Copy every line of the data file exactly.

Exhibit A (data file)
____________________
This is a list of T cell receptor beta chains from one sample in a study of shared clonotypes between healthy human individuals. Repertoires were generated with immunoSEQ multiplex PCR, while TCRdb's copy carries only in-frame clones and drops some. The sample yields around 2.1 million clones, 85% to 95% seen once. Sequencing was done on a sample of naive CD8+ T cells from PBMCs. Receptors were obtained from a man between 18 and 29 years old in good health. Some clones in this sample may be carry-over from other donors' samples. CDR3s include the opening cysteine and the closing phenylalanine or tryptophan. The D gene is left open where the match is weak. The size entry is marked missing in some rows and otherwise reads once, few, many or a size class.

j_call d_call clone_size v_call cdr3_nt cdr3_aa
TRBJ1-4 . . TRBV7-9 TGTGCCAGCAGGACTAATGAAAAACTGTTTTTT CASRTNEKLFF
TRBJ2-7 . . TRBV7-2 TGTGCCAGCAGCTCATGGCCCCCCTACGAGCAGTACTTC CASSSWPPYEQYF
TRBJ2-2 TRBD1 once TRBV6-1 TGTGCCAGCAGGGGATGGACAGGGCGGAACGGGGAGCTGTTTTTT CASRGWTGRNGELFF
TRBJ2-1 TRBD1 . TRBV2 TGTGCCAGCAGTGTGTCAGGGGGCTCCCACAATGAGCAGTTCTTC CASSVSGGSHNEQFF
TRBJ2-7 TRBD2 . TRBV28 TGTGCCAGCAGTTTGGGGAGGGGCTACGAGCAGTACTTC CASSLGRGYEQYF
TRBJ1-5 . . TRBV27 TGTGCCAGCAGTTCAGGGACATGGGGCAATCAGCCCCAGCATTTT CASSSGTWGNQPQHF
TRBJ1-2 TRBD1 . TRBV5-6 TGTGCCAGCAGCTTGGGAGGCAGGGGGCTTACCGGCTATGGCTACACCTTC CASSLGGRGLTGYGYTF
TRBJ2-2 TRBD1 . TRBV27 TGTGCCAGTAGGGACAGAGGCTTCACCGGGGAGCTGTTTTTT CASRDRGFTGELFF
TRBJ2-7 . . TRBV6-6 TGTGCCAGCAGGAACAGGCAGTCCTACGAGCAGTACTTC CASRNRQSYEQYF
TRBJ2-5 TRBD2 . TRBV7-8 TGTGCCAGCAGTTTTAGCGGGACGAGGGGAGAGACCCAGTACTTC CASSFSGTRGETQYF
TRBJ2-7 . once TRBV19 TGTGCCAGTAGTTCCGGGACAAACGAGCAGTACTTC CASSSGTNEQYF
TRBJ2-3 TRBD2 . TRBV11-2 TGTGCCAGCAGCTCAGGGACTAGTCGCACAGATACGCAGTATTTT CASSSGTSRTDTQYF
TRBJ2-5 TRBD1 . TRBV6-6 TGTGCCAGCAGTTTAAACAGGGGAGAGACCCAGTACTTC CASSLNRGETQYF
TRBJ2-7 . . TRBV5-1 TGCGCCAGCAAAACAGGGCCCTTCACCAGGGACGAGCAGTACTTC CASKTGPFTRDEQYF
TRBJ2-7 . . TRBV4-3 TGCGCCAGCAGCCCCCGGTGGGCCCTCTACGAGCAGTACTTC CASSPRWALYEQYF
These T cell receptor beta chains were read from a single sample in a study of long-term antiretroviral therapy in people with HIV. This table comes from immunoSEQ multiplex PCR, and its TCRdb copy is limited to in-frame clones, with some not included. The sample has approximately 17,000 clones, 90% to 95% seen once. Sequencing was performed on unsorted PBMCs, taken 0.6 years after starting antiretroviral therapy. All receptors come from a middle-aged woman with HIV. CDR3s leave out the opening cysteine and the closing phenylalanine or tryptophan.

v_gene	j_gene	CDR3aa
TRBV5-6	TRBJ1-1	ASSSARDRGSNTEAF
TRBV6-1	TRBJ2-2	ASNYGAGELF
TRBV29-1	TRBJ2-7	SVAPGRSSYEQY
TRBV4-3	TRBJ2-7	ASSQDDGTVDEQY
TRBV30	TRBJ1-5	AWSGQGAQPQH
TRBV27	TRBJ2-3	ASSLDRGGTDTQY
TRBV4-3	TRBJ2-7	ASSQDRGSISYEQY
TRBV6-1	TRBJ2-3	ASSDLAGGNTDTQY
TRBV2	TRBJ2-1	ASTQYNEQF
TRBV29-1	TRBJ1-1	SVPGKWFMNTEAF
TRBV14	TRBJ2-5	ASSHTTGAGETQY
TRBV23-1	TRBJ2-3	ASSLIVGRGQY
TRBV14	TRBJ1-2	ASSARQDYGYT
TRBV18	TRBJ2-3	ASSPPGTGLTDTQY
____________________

This is a list of T cell receptor beta chains from one sample in a study of shared clonotypes between healthy human individuals. Repertoires were generated with immunoSEQ multiplex PCR, while TCRdb's copy carries only in-frame clones and drops some. The sample yields around 2.1 million clones, 85% to 95% seen once. Sequencing was done on a sample of naive CD8+ T cells from PBMCs. Receptors were obtained from a man between 18 and 29 years old in good health. Some clones in this sample may be carry-over from other donors' samples. CDR3s include the opening cysteine and the closing phenylalanine or tryptophan. The D gene is left open where the match is weak. The size entry is marked missing in some rows and otherwise reads once, few, many or a size class.

j_call d_call clone_size v_call cdr3_nt cdr3_aa
TRBJ1-4 . . TRBV7-9 TGTGCCAGCAGGACTAATGAAAAACTGTTTTTT CASRTNEKLFF
TRBJ2-7 . . TRBV7-2 TGTGCCAGCAGCTCATGGCCCCCCTACGAGCAGTACTTC CASSSWPPYEQYF
TRBJ2-2 TRBD1 once TRBV6-1 TGTGCCAGCAGGGGATGGACAGGGCGGAACGGGGAGCTGTTTTTT CASRGWTGRNGELFF
TRBJ2-1 TRBD1 . TRBV2 TGTGCCAGCAGTGTGTCAGGGGGCTCCCACAATGAGCAGTTCTTC CASSVSGGSHNEQFF
TRBJ2-7 TRBD2 . TRBV28 TGTGCCAGCAGTTTGGGGAGGGGCTACGAGCAGTACTTC CASSLGRGYEQYF
TRBJ1-5 . . TRBV27 TGTGCCAGCAGTTCAGGGACATGGGGCAATCAGCCCCAGCATTTT CASSSGTWGNQPQHF
TRBJ1-2 TRBD1 . TRBV5-6 TGTGCCAGCAGCTTGGGAGGCAGGGGGCTTACCGGCTATGGCTACACCTTC CASSLGGRGLTGYGYTF
TRBJ2-2 TRBD1 . TRBV27 TGTGCCAGTAGGGACAGAGGCTTCACCGGGGAGCTGTTTTTT CASRDRGFTGELFF
TRBJ2-7 . . TRBV6-6 TGTGCCAGCAGGAACAGGCAGTCCTACGAGCAGTACTTC CASRNRQSYEQYF
TRBJ2-5 TRBD2 . TRBV7-8 TGTGCCAGCAGTTTTAGCGGGACGAGGGGAGAGACCCAGTACTTC CASSFSGTRGETQYF
TRBJ2-7 . once TRBV19 TGTGCCAGTAGTTCCGGGACAAACGAGCAGTACTTC CASSSGTNEQYF
TRBJ2-3 TRBD2 . TRBV11-2 TGTGCCAGCAGCTCAGGGACTAGTCGCACAGATACGCAGTATTTT CASSSGTSRTDTQYF
TRBJ2-5 TRBD1 . TRBV6-6 TGTGCCAGCAGTTTAAACAGGGGAGAGACCCAGTACTTC CASSLNRGETQYF
TRBJ2-7 . . TRBV5-1 TGCGCCAGCAAAACAGGGCCCTTCACCAGGGACGAGCAGTACTTC CASKTGPFTRDEQYF
TRBJ2-7 . . TRBV4-3 TGCGCCAGCAGCCCCCGGTGGGCCCTCTACGAGCAGTACTTC CASSPRWALYEQYF
These T cell receptor beta chains were read from a single sample in a study of long-term antiretroviral therapy in people with HIV. This table comes from immunoSEQ multiplex PCR, and its TCRdb copy is limited to in-frame clones, with some not included. The sample has approximately 17,000 clones, 90% to 95% seen once. Sequencing was performed on unsorted PBMCs, taken 0.6 years after starting antiretroviral therapy. All receptors come from a middle-aged woman with HIV. CDR3s leave out the opening cysteine and the closing phenylalanine or tryptophan.

v_gene	j_gene	CDR3aa
TRBV5-6	TRBJ1-1	ASSSARDRGSNTEAF
TRBV6-1	TRBJ2-2	ASNYGAGELF
TRBV29-1	TRBJ2-7	SVAPGRSSYEQY
TRBV4-3	TRBJ2-7	ASSQDDGTVDEQY
TRBV30	TRBJ1-5	AWSGQGAQPQH
TRBV27	TRBJ2-3	ASSLDRGGTDTQY
TRBV4-3	TRBJ2-7	ASSQDRGSISYEQY
TRBV6-1	TRBJ2-3	ASSDLAGGNTDTQY
TRBV2	TRBJ2-1	ASTQYNEQF
TRBV29-1	TRBJ1-1	SVPGKWFMNTEAF
TRBV14	TRBJ2-5	ASSHTTGAGETQY
TRBV23-1	TRBJ2-3	ASSLIVGRGQY
TRBV14	TRBJ1-2	ASSARQDYGYT
TRBV18	TRBJ2-3	ASSPPGTGLTDTQY